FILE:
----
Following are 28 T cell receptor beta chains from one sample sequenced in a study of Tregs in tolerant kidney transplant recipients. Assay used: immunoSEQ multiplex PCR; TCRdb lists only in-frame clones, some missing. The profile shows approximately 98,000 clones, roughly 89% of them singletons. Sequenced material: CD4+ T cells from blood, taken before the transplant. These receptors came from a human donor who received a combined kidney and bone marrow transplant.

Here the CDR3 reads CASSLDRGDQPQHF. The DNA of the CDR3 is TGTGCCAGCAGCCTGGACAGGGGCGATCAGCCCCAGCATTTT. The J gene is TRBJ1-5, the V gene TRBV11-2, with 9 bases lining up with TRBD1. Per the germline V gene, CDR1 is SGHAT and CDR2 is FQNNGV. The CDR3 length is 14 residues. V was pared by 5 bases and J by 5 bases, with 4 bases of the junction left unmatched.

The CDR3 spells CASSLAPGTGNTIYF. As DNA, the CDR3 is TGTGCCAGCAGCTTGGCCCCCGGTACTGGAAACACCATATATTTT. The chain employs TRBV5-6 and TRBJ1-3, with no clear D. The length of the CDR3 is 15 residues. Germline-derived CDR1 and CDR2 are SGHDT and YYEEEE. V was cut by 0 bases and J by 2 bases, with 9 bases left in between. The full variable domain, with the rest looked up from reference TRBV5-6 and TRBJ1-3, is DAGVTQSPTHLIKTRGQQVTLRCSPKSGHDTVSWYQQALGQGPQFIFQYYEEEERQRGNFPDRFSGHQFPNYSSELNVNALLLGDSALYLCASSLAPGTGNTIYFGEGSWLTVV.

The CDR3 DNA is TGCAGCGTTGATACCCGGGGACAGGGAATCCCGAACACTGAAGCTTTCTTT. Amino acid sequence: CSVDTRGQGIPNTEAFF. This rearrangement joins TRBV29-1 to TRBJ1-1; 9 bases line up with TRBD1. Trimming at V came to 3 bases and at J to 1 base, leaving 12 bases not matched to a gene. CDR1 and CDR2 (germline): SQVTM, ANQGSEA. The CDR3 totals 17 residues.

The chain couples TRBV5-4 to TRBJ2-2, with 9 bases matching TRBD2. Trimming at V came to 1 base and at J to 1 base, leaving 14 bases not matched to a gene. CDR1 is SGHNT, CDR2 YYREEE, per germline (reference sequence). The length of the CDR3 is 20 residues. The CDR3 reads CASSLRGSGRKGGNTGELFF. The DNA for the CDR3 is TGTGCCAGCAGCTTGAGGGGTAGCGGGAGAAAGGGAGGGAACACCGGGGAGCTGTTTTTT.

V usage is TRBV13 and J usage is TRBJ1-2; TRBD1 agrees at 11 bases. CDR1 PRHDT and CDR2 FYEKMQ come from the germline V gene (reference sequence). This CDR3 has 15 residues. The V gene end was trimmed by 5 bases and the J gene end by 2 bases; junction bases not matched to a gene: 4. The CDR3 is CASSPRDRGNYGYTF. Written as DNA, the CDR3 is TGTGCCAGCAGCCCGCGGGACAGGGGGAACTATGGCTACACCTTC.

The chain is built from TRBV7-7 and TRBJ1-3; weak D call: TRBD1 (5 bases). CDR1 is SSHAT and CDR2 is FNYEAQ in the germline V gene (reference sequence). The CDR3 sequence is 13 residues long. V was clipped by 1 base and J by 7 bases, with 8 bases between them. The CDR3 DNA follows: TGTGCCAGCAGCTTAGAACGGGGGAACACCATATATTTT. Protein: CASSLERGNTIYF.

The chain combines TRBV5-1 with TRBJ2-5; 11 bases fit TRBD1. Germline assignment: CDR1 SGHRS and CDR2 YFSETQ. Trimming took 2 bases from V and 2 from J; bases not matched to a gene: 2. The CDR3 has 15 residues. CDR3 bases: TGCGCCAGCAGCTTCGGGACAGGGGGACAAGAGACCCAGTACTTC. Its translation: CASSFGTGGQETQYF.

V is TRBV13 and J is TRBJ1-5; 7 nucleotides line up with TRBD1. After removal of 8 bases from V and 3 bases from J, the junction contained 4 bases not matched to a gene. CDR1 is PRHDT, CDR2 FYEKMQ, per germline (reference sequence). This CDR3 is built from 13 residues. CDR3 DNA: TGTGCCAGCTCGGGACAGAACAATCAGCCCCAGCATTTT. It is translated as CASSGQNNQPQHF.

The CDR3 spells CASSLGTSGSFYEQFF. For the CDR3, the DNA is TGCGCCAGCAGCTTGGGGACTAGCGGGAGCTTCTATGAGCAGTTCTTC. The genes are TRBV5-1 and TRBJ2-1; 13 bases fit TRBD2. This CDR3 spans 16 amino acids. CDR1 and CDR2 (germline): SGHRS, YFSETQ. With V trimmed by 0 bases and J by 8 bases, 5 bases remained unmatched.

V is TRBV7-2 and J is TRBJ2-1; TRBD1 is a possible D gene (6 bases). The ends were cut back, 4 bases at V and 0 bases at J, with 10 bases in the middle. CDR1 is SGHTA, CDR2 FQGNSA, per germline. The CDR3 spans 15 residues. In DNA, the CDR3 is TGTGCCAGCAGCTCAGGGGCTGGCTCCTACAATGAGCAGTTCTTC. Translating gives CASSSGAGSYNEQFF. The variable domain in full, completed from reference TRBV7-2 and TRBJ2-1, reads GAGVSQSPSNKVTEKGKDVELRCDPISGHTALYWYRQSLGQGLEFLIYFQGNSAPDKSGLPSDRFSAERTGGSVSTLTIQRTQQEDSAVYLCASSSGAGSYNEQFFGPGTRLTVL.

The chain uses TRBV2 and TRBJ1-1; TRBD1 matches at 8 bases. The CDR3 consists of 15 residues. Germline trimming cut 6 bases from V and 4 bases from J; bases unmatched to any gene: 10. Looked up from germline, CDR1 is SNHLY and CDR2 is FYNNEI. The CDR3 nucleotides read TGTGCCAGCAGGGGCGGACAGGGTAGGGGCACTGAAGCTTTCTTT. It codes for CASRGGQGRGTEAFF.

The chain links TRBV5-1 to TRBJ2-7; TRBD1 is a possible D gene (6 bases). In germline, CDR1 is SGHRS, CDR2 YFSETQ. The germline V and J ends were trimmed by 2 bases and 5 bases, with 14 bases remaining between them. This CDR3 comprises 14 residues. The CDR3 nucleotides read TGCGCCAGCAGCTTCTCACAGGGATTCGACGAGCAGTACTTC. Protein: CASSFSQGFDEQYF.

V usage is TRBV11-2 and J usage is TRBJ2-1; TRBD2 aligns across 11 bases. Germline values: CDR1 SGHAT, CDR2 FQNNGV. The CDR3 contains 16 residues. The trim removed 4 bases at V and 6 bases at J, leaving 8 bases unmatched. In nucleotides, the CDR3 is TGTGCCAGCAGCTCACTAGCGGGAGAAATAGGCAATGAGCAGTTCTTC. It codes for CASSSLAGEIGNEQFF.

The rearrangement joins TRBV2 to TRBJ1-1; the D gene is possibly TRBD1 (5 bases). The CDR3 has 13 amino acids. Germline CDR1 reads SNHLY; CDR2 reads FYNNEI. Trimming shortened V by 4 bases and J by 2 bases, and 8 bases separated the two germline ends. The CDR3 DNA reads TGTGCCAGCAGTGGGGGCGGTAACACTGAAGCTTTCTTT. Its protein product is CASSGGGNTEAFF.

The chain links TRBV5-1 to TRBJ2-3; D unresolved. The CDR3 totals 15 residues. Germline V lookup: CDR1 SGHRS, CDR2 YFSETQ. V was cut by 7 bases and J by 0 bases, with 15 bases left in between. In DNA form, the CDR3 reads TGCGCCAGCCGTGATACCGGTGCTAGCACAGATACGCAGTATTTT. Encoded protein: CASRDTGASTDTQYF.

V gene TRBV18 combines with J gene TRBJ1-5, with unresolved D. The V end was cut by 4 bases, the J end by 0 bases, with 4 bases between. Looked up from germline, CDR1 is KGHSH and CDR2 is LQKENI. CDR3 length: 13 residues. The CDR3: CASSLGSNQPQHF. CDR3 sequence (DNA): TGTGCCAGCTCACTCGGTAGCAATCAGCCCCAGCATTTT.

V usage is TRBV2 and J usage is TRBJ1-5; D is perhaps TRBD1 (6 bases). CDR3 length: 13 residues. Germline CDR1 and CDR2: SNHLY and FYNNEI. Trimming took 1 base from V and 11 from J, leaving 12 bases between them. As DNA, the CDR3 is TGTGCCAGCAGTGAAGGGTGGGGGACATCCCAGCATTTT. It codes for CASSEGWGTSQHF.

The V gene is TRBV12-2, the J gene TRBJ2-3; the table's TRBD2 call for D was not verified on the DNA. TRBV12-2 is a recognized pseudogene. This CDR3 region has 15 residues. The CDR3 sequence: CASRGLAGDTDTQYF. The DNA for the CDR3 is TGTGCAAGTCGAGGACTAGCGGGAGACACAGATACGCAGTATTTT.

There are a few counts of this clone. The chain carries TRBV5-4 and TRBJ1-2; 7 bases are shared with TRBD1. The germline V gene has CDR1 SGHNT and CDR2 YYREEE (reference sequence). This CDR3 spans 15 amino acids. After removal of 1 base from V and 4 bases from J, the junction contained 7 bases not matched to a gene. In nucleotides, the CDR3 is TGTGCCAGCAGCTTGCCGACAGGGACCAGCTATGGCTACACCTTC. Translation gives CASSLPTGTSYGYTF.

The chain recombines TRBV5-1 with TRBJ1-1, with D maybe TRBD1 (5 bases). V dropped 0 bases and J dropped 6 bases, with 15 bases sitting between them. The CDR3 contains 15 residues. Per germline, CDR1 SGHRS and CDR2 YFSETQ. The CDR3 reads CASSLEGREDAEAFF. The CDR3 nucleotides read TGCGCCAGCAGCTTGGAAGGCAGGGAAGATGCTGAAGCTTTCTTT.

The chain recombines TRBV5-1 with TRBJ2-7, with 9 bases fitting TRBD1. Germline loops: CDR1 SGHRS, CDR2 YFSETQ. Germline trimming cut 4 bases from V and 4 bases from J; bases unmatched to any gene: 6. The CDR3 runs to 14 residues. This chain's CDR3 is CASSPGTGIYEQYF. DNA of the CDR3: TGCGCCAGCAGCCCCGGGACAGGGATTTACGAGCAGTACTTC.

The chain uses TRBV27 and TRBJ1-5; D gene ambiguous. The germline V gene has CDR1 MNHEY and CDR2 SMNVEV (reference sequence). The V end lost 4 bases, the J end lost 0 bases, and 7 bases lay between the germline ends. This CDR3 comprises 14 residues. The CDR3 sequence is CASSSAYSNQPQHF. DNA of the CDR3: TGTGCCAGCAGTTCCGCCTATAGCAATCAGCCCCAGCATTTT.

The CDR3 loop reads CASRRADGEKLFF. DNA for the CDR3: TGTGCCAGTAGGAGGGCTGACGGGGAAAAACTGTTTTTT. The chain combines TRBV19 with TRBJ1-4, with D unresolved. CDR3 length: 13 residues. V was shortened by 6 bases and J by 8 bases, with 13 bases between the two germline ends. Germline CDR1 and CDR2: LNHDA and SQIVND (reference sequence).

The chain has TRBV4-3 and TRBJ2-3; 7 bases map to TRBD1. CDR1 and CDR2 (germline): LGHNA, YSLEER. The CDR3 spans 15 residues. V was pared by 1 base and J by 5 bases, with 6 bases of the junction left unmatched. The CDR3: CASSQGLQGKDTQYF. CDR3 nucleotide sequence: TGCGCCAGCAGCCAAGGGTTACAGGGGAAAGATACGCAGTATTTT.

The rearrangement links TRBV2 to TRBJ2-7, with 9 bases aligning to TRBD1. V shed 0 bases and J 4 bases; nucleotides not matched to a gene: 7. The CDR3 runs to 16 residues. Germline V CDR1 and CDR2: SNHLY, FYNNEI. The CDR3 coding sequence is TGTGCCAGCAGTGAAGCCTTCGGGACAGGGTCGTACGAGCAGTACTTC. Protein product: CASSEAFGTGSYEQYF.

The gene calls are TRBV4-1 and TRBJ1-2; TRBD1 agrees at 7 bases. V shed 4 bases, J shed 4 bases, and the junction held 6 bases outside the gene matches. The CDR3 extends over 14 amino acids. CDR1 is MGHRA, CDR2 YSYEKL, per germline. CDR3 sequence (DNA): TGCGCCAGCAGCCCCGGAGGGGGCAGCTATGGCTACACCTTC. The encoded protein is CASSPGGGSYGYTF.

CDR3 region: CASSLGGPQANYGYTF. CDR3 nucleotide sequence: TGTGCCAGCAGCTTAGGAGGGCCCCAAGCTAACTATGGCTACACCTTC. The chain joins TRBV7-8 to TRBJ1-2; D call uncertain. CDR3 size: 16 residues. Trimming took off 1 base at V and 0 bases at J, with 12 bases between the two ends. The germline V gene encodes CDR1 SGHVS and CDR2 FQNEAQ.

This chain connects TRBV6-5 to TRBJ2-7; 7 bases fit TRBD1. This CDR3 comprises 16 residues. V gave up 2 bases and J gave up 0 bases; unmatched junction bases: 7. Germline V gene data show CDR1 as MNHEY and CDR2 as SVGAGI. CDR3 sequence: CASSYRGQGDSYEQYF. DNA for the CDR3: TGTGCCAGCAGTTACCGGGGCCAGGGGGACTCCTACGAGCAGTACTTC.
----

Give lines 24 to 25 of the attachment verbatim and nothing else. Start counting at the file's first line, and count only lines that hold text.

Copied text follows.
The CDR3 loop reads CASRRADGEKLFF. DNA for the CDR3: TGTGCCAGTAGGAGGGCTGACGGGGAAAAACTGTTTTTT. The chain combines TRBV19 with TRBJ1-4, with D unresolved. CDR3 length: 13 residues. V was shortened by 6 bases and J by 8 bases, with 13 bases between the two germline ends. Germline CDR1 and CDR2: LNHDA and SQIVND (reference sequence).

The chain has TRBV4-3 and TRBJ2-3; 7 bases map to TRBD1. CDR1 and CDR2 (germline): LGHNA, YSLEER. The CDR3 spans 15 residues. V was pared by 1 base and J by 5 bases, with 6 bases of the junction left unmatched. The CDR3: CASSQGLQGKDTQYF. CDR3 nucleotide sequence: TGCGCCAGCAGCCAAGGGTTACAGGGGAAAGATACGCAGTATTTT.